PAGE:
15 August is a special day for the Indian community as we celebrate our freedom from the British Empire.

Today is the 74th year that India gained independence and many from the community will mark the day by dressing up, calling people over, cooking some good food and watching a parade live on TV.

Independence Day feels like every other holiday in my household as we hardly do anything to celebrate. It’s a greater deal when you’re in India as the whole country takes time out of their busy schedule to have a blast.

But in Britain, there isn’t much going on unless you live in an Asian area. Though only few are ready to admit it, there’s a big identity crisis among the South Asian community here in the UK.

British Asians are questioned about their heritage from both the country they were born in and their homeland. Growing up, I had English people telling me I wasn’t English and Indian people telling I wasn’t Indian.

This left me wondering about who I really was and led to countless of hours of research just so I can feel…accepted.

Earlier this month I came across the term South Asian Heritage Month while scrolling through social media and it caught my interest almost immediately.

I never heard about such month before in my life and decided to delve a little deeper to see what it’s all about.

South Asian Heritage Month (SAHM) was launched by the House of Commons back in 2019 to commemorate South Asian history and culture in Great Britain.

It happened between the 18th July and 17th August this year (around the same time the Partition was finalised in 1947) and aims to bring light to the achievements of British Asians around the country.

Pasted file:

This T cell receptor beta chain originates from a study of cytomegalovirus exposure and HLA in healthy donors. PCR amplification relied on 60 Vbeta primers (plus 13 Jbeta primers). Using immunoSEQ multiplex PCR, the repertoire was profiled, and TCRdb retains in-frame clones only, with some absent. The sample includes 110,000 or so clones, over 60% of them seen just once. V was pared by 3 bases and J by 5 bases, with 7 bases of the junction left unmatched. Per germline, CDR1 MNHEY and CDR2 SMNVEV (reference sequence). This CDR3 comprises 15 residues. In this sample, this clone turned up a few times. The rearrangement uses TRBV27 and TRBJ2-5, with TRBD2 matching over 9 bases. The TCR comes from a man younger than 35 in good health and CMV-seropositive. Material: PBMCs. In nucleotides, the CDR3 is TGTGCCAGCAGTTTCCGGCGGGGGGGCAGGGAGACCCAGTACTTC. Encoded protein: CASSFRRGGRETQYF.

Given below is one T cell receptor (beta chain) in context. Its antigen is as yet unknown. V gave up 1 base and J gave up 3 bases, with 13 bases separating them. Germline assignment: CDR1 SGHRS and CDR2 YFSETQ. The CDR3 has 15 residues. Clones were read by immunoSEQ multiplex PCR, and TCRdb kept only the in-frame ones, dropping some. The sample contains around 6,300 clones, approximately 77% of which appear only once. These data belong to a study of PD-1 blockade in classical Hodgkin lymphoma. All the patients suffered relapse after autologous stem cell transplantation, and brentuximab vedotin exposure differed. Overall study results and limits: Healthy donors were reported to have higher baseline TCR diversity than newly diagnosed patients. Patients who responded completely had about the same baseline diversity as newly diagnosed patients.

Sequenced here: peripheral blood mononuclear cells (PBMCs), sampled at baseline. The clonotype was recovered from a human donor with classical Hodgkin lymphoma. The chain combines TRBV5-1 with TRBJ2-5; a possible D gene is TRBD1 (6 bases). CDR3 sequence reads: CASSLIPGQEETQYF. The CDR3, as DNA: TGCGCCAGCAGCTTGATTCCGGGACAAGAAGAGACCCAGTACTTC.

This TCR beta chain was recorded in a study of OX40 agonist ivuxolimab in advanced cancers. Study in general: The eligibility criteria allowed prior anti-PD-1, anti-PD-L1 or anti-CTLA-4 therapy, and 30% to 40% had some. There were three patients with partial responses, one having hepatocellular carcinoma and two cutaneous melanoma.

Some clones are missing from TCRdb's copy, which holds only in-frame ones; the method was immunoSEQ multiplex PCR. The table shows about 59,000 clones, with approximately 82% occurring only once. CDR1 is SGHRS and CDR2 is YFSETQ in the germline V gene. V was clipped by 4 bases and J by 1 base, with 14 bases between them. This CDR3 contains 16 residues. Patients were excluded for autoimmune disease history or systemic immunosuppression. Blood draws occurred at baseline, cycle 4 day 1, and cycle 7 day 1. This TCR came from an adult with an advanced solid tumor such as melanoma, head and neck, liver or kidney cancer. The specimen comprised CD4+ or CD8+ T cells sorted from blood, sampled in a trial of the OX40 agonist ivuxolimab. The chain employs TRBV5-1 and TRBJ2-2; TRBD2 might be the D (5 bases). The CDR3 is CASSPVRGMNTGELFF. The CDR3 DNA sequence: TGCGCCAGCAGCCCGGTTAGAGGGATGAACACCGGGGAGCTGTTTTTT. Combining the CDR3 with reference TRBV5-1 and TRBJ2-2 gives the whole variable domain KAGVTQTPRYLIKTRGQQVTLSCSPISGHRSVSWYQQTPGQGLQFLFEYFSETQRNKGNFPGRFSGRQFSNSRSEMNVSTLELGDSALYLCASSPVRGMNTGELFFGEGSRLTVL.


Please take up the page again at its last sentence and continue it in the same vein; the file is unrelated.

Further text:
With the month almost coming to a conclusion, I think it’s important that our communities do more to not only celebrate current figures, but teach the history of last few of generations that have lived here after the Second World War.

Whether your Indian, Pakistani, Bangladeshi, or any other type of South Asian, more emphasis needs to be put on who we are.

But not everything should be seen through rose-tinted glasses. The British Asian community has seen many successes, but not without hardship.

We can celebrate the likes of Riz Ahmed and Freddie Mercury, but also learn from the injustice inflicted on the innocent, like Altab Ali in 1978.

Did we cower down and let people trample over us? No. We’ve fought fascism on the beaches of Normandy and later on in the streets of London. Without the likes of the Asian Youth Movement, our generation wouldn’t have the rights and freedoms we have today.

There needs to be a balance of what we teach to future generations. The South Asian community will long prosper in this country as long as we keep celebrating our heritage.

Next year I will fully celebrate this month and teach others about our rich history.

Source of Image: Novara Media

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